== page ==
A sub-assembly 130 for decoding contours (which contours constitute an image partition or segmentation as obtained and coded in conformity with the above description) receives the other output signals of the demultiplexer 110. In the subassembly 130 the header of the coded segment and the absolute coordinates of the first point of a contour segment to be transmitted, delivered by the coding circuit 44, are received by a circuit 144 for decoding the first point of each contour segment transmitted, whereas the coded signals corresponding to the coordinates of the subsequent points of said segment, supplied by the coding circuit 45, are received by a circuit 145 for decoding the other points of the contour segment transmitted. Finally, a region counter 151 receives the coded signals supplied by the region counter 51 and corresponding to the numbers of the regions treated. The sub-assembly 130 also comprises an image memory 154, a circuit 155 for scanning and filling this memory, and a sequencing circuit 160 for controlling the effective execution of the decoding operation for each of the regions resulting from the initial segmentation.
The operation of the decoding device is as follows. The number of the current region, given by the region counter 151, is written into the image memory 154 in a position defined by the stream of decoded signals. More precisely, the circuit 144 for decoding the first point of a contour segment enables initialization, or updating, in this memory 154, of the write position in view of the writing of said first contour segment point. The circuit 145 for decoding the other points of the segment, controlled by the circuit 144, then controls the writing of the other points into said memory 154. Once all edges retained for the transmission, for example the left-hand edges in this case, have thus been followed, the image is line-wise scanned (from left to right, and subsequently from the top to the bottom in the case of the example described herein) by writing the current label until no further left-hand edge is encountered, or the new label concerned when a left-hand edge is traversed. The procedure is similar each time when a left-hand edge is traversed during the scanning, until the entire label image corresponding to the original segmented image has been reconstructed.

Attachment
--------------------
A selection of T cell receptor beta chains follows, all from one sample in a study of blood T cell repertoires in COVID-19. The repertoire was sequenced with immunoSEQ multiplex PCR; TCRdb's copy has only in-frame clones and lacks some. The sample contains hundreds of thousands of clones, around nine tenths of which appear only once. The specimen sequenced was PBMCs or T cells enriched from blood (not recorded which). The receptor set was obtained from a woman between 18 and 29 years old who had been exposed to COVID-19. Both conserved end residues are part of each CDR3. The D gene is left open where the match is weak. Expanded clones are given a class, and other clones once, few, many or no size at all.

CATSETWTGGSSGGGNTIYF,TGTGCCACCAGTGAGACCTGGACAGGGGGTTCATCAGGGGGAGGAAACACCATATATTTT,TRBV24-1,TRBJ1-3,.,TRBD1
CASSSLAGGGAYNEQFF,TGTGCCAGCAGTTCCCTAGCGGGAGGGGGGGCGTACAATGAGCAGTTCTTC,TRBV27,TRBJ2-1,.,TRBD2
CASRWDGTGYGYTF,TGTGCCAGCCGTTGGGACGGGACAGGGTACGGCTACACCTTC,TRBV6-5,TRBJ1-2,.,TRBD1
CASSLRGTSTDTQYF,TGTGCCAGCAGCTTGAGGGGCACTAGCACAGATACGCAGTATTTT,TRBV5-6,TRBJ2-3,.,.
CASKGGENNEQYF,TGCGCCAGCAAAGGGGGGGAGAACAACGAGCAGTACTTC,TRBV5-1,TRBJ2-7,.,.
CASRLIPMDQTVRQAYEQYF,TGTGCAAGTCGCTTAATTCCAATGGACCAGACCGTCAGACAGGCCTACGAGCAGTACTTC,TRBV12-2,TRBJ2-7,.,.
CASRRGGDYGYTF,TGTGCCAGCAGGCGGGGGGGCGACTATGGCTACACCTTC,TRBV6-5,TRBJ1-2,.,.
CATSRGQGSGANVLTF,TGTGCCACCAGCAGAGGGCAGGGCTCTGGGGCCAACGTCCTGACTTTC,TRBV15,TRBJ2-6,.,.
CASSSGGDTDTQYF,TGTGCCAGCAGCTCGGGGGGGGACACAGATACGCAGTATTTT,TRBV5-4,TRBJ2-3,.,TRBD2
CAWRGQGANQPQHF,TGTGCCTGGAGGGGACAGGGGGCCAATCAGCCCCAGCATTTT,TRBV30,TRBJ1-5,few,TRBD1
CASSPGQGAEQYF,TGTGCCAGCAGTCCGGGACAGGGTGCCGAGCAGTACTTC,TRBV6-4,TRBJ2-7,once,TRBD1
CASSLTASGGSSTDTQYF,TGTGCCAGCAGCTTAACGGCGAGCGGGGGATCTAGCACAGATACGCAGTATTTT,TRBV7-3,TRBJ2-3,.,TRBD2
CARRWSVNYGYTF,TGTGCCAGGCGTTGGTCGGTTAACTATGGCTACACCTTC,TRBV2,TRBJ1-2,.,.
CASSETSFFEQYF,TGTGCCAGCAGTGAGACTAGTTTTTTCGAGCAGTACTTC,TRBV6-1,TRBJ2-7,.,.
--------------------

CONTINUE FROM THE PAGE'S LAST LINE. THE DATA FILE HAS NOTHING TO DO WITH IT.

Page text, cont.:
The output of the image memory 154 is then applied to a second input of the circuit 122 for polynomial synthesis in order to define, for each region, the zone in which this synthesis takes place, thus enabling the reconstruction, by the image memory 123, of a decoded image corresponding to the original still images.
It is to be noted that the present invention is not limited to the embodiments described and shown and that on the basis thereof alternatives can be proposed without departing from the scope of the invention. It is to be noted particularly that the technical solution proposed herein can be applied to any type of contour.
For example, a previous French Patent Application No. 9210757, filed on Sep. 9, 1992, to which co-pending U.S. patent application 08/111,682 corresponds, describes a coding device in which the original pixel chain of the contour is transformed into a polygonal chain of successive contour segments. More precisely, this device examines the segmented image to be coded, detects the various region contours therein by examination of the labels in the course of an image scan, and subsequently selects on the contour of each region the points which are referred to as triplets, i.e. points where contact exists between at least three regions, and possibly also supplementary control points. The device then transforms the contour segment of arbitrary shape, present between two of these successive points, into a line segment which constitutes an approximation thereof. The succession of segments thus formed constitutes a polygonal contour whereto the present invention is applicable in a particularly attractive manner because, since the segments are rectilinear, for reconstruction upon decoding it suffices to code (and transmit) the two extremities.
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|1||"Recent Results in High-Compression Imaging Coding" by M. Kunt, M. Benard and R. Leonardi, Published in IEEE Transactions on Circuits and Systems, vol. CAS-34, No. 11, Nov. 1987, pp. 1306-1336.|
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|US20140105473 *||Oct 10, 2013||Apr 17, 2014||Samsung Electronics Co., Ltd.||Method and apparatus for segmenting contour in image|
|U.S. Classification||375/240.1, 382/199, 375/240.09|
|International Classification||G06T9/00, G06T7/60, G06T3/00, H04M11/06, H04N1/41, G06T9/20|
|Nov 4, 1993||AS||Assignment|
Owner name: U.S. PHILIPS CORPORATION, NEW YORK
Free format text: ASSIGNMENT OF ASSIGNORS INTEREST;ASSIGNOR:ODDOU, CHRISTOPHE;REEL/FRAME:006748/0480
Effective date: 19931013
|Mar 31, 1999||FPAY||Fee payment|
Year of fee payment: 4
|Mar 21, 2003||FPAY||Fee payment|
Year of fee payment: 8
|May 2, 2007||REMI||Maintenance fee reminder mailed|
|Oct 17, 2007||LAPS||Lapse for failure to pay maintenance fees|
|Dec 4, 2007||FP||Expired due to failure to pay maintenance fee|
Effective date: 20071017